In 2012, the FTC sponsored a contest in which it invited contestants to submit their best solutions to block robocalls. After reviewing almost 800 entries, the FTC announced two winners. As we posted previously, though, one of the losing entrants sued the FTC, alleging that the agency hadn’t followed its rules. This week, the Court of Federal Claims dismissed the case, holding that the contest’s judges had not made a gross mistake or acted in bad faith.

The plaintiff’s complaint focused on the contest’s scoring procedures. His entry was among 268 forwarded to judges after the rest were deemed facially deficient. However, his entry did not proceed to the final round after the judges further narrowed the entries down to those that that employed “filtering-type solutions.” (The plaintiff’s entry had used a different technology.) He argued that the rules did not permit the FTC to narrow down the entries based on technology before scoring them.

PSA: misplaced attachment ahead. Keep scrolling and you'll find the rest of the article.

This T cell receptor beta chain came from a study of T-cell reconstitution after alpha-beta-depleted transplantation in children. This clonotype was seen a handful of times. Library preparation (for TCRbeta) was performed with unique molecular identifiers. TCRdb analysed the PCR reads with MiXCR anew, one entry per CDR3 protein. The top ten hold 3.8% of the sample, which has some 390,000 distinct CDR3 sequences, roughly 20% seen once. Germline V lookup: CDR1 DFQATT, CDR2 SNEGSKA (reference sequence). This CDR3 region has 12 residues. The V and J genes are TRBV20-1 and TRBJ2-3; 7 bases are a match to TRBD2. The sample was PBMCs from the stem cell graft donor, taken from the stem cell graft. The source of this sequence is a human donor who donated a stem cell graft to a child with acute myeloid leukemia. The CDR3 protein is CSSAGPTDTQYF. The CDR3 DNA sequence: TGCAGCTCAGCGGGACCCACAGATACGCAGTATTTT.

The main issue before the court was whether the plaintiff could avoid the exculpatory clauses found in the contest rules which stated, among other things, that entrants released the FTC from liability in disputes arising from the contest and that the FTC’s decisions were final and binding. For the plaintiff to prevail, there had to be a material breach in the form of fraud, bad faith, gross mistake, or irregularity. The court held that no such breach had occurred.

This decision is good news for companies that run sweepstakes and contests. Courts have generally held that the rules for these types of promotions form binding contracts with entrants and that the exculpatory clauses in the rules are enforceable. Before you run a promotion, make sure that you take some time to think about how things can go wrong, and make sure you have clauses in the rules to protect your company.